An Article about WRKDesigns

Here’s an article that I was interviewed for almost a year ago by a Syracuse University student. I didn’t realize the article had come out, or how to link to it. But I Googled myself and found it! So here it is, it’s actually quite nice:

Faces of the Future
The Pattern Maker
By Kathleen Corlett

Whitney Daniels’ design has been known to follow her to bed when the day’s work is done, or show up while she’s out shopping. Daniels, 25, creates surface designs, or patterns that repeat, in her home-based Syracuse studio and office space to sell at trade shows in New York City two to three times per year.

The simple 2-inch and 4-inch square designs are some of her favorite projects because of the artistic freedom that comes with making them, says Daniels, who regularly updates her business’ blog with three to five designs weekly. Her surface designs have graced button pins, notebook covers, and a pair of pajamas by Soma Intimates.

What she called her small claim to fame was a pastel geometric packaging design for Crabtree & Evelyn lotions. “It’s not like it has my name on it,” she says, “but when I saw it in stores, I knew it was mine.” She recently sold a floral design to Bed, Bath, & Beyond, and hopes a duvet will soon be covered in her black-and-white roses.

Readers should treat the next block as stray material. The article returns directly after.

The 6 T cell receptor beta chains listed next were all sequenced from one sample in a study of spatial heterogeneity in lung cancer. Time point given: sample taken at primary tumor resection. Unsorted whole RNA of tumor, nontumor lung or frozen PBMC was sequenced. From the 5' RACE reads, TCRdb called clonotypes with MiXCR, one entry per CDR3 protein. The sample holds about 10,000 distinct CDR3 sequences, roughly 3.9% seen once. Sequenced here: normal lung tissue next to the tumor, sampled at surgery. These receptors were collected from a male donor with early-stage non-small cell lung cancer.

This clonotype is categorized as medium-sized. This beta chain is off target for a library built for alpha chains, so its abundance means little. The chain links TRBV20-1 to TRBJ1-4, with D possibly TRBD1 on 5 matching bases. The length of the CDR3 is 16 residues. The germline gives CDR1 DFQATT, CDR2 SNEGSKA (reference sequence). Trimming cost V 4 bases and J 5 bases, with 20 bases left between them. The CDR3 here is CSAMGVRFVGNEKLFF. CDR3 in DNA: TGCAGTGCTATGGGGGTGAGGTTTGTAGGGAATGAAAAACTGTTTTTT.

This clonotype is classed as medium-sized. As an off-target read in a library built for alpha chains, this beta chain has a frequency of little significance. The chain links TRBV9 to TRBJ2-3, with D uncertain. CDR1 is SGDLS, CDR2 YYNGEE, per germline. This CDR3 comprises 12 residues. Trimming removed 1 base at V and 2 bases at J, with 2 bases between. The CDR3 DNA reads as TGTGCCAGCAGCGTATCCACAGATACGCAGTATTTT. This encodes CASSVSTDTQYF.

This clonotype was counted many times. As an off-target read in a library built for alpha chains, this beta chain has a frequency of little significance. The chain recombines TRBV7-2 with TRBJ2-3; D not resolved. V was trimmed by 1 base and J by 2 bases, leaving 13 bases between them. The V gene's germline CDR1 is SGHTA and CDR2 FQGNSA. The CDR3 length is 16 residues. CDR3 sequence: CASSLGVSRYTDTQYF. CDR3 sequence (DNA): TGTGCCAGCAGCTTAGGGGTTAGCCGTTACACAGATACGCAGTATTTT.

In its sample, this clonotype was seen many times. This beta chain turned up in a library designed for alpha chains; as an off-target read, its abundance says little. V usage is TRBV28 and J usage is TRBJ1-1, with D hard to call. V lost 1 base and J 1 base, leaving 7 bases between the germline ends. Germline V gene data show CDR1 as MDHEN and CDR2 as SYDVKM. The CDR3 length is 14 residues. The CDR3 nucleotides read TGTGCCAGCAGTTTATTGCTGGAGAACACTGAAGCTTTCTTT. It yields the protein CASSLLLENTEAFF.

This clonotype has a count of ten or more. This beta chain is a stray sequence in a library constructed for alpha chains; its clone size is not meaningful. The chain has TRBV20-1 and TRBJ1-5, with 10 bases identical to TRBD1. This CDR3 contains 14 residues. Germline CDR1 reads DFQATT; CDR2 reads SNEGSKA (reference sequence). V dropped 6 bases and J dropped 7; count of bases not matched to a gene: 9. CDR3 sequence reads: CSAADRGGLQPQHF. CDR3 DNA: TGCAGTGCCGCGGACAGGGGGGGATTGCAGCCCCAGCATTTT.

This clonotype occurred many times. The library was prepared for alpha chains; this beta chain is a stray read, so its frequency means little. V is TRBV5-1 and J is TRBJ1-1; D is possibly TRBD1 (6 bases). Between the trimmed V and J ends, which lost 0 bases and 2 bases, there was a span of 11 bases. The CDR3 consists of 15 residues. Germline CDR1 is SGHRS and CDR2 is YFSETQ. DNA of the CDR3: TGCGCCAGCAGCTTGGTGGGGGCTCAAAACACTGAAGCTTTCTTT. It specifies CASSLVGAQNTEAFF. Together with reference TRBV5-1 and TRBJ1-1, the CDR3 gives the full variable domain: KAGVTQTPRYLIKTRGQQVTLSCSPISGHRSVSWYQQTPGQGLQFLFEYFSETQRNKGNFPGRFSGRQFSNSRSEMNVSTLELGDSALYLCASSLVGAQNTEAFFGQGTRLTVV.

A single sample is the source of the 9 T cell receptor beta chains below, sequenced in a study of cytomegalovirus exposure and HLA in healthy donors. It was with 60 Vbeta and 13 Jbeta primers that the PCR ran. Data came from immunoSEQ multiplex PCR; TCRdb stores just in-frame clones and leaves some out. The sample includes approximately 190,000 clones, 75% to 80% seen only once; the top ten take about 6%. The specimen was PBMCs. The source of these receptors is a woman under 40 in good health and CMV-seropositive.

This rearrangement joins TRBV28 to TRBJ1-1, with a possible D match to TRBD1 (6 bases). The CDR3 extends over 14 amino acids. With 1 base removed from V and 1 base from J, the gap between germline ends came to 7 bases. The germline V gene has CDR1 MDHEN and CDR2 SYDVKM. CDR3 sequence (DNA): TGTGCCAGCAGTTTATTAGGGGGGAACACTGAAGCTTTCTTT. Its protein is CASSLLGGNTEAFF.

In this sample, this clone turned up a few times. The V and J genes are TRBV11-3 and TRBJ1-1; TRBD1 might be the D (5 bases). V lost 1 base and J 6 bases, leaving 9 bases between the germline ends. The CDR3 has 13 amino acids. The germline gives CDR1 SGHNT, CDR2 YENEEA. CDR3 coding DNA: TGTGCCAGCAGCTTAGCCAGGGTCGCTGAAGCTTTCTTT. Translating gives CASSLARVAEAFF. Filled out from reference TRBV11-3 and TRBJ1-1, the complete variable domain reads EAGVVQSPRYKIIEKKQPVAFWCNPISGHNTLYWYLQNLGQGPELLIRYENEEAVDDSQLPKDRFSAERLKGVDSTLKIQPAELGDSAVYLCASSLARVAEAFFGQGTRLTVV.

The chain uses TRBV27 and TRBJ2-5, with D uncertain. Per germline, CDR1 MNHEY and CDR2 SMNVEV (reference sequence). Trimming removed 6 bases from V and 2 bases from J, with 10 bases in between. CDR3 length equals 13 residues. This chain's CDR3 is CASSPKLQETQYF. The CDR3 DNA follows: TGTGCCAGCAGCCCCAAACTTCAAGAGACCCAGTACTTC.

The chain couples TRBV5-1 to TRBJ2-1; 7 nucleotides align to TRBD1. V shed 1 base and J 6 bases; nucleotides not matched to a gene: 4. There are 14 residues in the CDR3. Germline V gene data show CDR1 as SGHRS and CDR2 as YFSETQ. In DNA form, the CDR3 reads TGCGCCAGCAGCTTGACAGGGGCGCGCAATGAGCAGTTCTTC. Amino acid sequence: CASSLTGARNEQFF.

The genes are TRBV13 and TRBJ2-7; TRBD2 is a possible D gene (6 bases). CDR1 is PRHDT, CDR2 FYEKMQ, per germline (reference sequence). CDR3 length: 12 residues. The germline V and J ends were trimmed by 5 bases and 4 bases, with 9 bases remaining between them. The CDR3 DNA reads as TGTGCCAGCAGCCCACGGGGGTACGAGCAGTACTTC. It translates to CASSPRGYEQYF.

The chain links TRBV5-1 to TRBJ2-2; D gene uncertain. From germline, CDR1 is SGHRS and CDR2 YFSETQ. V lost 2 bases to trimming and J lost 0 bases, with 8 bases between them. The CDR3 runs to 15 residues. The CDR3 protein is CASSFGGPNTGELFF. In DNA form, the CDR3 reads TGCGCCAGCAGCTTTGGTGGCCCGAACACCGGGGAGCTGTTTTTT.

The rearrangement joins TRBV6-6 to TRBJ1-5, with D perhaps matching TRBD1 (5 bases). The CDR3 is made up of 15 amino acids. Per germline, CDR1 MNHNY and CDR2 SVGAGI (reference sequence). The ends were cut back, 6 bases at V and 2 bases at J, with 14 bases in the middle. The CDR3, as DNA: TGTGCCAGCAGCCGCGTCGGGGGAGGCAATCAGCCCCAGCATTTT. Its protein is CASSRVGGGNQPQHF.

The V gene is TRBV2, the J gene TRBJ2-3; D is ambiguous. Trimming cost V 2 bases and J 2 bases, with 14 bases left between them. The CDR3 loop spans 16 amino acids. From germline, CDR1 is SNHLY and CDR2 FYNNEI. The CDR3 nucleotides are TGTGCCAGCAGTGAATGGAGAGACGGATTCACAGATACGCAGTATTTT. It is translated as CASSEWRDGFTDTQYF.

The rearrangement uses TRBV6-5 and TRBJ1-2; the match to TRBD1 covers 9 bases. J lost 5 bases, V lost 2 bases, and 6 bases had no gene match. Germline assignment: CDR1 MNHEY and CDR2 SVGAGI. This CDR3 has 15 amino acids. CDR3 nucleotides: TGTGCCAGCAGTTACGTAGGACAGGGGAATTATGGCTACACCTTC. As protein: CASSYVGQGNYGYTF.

A year and a half after Daniels graduated from Syracuse University in 2009 with a degree in communications design, she paid the $32 fee to register a new business at the Onondaga County Clerk’s office: WRKDesigns. Nine months later, surface design makes up only half of her work and she spends the rest of her time creating business cards, brochures, website designs, and logos. The average project lasts three weeks, from the time she begins researching other designs to when her client chooses his favorite from a selection of prototypes, and the two work together to make tweaks.

She also joined the Near Westside Initiative Business Association, a support organization created last July for small businesses and entrepreneurial development in Syracuse. “[Whitney] really represents the type of people we’re trying to support in the neighborhood,” says Michael Short, the association’s deputy director. “[They are] young, creative people invested in the community who are looking to expand businesses, build skills, and possibly hire more within Syracuse.”

The group gave her the opportunity to redesign its logo and network with other small businesses, and she’s still building her client list. As the group’s resident designer, she has picked up small jobs for business logos and brochures and spread her name through word of mouth.

Keeping a steady stream of clients poses one of her toughest challenges: “It’s a difficult market out there for anybody, but especially [for] design, which isn’t always top priority for businesses on a budget,” Daniels says.

Currently, this design multitasker makes postcards and trade show displays for Green Cleaning Technologies, a local eco-friendly cleaning supply company on Teall Avenue, while designing business cards for the Landscape Elf, and working on a book design for a Post-Standard photographer. Meanwhile, she is preparing to showcase her freelance design work at the next New York City trade show.

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